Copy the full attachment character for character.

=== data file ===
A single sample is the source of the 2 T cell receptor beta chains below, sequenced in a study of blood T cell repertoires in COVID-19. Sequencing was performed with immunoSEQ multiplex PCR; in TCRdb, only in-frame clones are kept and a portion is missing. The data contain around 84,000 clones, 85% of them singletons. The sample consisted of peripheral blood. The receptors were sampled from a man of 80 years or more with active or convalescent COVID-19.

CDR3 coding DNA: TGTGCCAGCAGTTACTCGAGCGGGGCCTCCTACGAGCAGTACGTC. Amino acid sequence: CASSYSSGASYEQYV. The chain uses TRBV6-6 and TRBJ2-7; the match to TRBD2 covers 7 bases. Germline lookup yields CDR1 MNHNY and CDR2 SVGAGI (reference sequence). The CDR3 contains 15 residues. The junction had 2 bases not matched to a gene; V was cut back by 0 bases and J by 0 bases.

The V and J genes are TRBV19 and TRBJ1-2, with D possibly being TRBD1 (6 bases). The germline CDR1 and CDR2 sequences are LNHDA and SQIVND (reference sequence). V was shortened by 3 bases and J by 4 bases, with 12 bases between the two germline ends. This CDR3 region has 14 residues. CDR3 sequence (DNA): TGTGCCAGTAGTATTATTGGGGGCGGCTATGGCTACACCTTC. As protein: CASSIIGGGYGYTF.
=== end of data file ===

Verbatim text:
A single sample is the source of the 2 T cell receptor beta chains below, sequenced in a study of blood T cell repertoires in COVID-19. Sequencing was performed with immunoSEQ multiplex PCR; in TCRdb, only in-frame clones are kept and a portion is missing. The data contain around 84,000 clones, 85% of them singletons. The sample consisted of peripheral blood. The receptors were sampled from a man of 80 years or more with active or convalescent COVID-19.

CDR3 coding DNA: TGTGCCAGCAGTTACTCGAGCGGGGCCTCCTACGAGCAGTACGTC. Amino acid sequence: CASSYSSGASYEQYV. The chain uses TRBV6-6 and TRBJ2-7; the match to TRBD2 covers 7 bases. Germline lookup yields CDR1 MNHNY and CDR2 SVGAGI (reference sequence). The CDR3 contains 15 residues. The junction had 2 bases not matched to a gene; V was cut back by 0 bases and J by 0 bases.

The V and J genes are TRBV19 and TRBJ1-2, with D possibly being TRBD1 (6 bases). The germline CDR1 and CDR2 sequences are LNHDA and SQIVND (reference sequence). V was shortened by 3 bases and J by 4 bases, with 12 bases between the two germline ends. This CDR3 region has 14 residues. CDR3 sequence (DNA): TGTGCCAGTAGTATTATTGGGGGCGGCTATGGCTACACCTTC. As protein: CASSIIGGGYGYTF.